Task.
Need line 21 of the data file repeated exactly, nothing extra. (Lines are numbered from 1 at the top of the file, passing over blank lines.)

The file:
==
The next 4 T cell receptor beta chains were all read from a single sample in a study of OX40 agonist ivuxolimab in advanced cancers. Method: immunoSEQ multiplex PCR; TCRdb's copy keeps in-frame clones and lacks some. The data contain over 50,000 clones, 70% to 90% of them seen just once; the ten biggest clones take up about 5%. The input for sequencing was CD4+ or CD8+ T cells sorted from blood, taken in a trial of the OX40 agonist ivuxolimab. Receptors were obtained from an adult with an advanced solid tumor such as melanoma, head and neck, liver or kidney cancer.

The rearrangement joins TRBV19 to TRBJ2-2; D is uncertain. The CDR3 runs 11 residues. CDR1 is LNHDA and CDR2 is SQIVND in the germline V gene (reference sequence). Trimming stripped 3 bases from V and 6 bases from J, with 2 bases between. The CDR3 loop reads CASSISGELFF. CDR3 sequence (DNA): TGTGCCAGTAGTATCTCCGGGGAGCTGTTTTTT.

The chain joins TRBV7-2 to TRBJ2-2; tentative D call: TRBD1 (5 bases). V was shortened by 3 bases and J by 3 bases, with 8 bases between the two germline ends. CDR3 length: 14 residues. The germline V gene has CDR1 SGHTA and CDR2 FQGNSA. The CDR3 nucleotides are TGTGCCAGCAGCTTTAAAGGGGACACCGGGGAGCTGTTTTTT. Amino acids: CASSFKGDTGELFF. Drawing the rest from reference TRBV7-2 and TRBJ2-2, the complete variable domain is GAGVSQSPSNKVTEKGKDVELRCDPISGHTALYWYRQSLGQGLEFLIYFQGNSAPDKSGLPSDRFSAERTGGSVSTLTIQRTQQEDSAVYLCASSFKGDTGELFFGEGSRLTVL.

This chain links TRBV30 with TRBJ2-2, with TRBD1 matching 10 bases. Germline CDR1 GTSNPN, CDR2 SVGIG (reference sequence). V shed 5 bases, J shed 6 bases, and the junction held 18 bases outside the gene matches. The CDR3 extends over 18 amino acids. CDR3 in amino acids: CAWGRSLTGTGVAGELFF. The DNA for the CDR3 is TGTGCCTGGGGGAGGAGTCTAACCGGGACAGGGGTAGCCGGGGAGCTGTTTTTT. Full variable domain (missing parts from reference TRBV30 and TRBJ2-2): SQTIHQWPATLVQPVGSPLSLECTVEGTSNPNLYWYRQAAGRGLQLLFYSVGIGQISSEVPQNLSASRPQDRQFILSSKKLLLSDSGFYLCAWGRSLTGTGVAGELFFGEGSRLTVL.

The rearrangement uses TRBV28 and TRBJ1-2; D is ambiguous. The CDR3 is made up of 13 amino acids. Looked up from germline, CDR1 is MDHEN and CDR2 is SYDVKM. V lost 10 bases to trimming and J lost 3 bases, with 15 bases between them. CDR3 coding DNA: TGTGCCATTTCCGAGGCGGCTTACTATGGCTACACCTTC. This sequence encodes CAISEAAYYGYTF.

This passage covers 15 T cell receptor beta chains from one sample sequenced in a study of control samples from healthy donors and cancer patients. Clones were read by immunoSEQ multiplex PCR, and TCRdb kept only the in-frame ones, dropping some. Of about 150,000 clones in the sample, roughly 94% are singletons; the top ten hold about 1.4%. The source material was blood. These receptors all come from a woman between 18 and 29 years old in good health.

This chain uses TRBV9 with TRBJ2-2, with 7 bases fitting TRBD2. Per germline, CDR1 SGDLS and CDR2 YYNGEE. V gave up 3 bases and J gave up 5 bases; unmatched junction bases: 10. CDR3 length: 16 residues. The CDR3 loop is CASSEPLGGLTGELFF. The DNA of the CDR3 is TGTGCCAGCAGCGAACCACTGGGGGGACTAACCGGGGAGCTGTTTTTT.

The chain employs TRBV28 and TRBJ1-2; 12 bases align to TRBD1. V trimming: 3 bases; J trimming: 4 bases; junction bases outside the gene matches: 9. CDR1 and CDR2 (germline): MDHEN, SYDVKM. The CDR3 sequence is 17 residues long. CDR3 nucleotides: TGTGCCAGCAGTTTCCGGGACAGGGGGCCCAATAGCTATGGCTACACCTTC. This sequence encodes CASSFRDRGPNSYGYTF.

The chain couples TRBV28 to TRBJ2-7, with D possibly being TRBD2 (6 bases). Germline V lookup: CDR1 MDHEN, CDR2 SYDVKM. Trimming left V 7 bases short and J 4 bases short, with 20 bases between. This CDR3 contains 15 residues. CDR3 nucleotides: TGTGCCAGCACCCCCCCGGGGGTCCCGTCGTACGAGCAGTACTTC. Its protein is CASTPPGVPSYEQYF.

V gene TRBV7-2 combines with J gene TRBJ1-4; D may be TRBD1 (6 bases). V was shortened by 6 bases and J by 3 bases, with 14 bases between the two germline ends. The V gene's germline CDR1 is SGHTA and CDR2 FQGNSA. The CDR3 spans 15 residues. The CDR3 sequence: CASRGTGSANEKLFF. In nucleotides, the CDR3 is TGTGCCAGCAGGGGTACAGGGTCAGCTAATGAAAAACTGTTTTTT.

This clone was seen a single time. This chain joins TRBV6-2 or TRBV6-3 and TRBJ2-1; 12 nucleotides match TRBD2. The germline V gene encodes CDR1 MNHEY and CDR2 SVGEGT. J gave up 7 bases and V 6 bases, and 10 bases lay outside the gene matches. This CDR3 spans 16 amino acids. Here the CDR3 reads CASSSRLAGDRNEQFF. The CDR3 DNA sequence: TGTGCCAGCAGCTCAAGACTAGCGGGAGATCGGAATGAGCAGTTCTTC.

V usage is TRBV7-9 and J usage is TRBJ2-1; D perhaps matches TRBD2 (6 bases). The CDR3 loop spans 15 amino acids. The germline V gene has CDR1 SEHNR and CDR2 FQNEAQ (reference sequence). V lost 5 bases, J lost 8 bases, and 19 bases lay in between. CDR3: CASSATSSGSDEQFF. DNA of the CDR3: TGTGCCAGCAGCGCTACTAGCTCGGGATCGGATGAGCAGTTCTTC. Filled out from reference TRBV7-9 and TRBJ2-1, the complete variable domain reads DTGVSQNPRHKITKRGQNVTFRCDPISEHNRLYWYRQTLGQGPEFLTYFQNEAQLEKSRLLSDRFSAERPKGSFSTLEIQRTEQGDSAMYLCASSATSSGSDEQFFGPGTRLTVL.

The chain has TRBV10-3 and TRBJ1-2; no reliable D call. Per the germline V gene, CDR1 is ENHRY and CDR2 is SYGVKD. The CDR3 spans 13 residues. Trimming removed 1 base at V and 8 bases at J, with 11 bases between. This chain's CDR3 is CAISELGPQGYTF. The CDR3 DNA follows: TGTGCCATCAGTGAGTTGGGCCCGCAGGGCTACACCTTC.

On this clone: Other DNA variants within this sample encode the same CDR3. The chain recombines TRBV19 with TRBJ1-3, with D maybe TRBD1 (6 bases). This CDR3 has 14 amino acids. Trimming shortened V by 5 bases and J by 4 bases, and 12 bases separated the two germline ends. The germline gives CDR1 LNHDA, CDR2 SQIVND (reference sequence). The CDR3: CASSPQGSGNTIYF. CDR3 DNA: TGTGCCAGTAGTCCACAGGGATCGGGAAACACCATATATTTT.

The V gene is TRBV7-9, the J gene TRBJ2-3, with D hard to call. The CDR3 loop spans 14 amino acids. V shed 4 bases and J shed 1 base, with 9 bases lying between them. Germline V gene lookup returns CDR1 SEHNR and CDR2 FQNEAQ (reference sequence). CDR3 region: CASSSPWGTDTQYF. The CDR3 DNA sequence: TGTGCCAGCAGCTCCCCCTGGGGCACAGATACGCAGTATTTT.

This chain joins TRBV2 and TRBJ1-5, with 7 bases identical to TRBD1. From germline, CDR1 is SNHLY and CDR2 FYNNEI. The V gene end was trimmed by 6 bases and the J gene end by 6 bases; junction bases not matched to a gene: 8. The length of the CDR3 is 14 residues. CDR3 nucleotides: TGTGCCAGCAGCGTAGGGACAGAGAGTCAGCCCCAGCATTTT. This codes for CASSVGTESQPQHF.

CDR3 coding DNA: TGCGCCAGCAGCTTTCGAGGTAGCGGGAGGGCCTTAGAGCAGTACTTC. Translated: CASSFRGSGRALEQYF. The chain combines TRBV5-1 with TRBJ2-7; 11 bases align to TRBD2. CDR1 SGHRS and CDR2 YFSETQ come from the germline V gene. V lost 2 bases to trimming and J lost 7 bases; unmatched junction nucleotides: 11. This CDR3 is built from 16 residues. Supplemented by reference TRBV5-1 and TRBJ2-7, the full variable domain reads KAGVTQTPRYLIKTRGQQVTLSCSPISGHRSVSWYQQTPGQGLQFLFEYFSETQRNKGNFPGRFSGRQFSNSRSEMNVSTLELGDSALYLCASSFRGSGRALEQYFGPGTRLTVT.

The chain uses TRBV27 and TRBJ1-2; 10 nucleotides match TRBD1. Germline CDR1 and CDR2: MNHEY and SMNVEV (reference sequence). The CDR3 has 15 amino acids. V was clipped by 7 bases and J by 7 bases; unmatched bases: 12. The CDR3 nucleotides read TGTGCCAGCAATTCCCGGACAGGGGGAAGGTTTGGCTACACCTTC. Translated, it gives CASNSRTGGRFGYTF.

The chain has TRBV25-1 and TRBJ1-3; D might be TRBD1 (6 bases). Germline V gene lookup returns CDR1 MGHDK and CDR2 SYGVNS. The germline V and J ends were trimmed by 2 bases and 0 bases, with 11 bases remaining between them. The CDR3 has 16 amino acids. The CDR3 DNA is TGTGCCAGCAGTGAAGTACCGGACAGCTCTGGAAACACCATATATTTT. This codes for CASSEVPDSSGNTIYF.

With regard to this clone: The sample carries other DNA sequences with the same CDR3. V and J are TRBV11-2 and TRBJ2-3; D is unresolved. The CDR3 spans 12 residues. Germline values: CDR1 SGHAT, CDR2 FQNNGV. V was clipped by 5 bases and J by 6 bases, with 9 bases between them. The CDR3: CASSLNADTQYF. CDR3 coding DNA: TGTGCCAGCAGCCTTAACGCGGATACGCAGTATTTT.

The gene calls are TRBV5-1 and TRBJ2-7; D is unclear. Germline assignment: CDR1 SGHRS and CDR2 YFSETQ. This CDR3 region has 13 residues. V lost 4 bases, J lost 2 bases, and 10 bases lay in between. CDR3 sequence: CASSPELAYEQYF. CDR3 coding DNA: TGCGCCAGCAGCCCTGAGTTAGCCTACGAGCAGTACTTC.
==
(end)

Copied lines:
The gene calls are TRBV5-1 and TRBJ2-7; D is unclear. Germline assignment: CDR1 SGHRS and CDR2 YFSETQ. This CDR3 region has 13 residues. V lost 4 bases, J lost 2 bases, and 10 bases lay in between. CDR3 sequence: CASSPELAYEQYF. CDR3 coding DNA: TGCGCCAGCAGCCCTGAGTTAGCCTACGAGCAGTACTTC.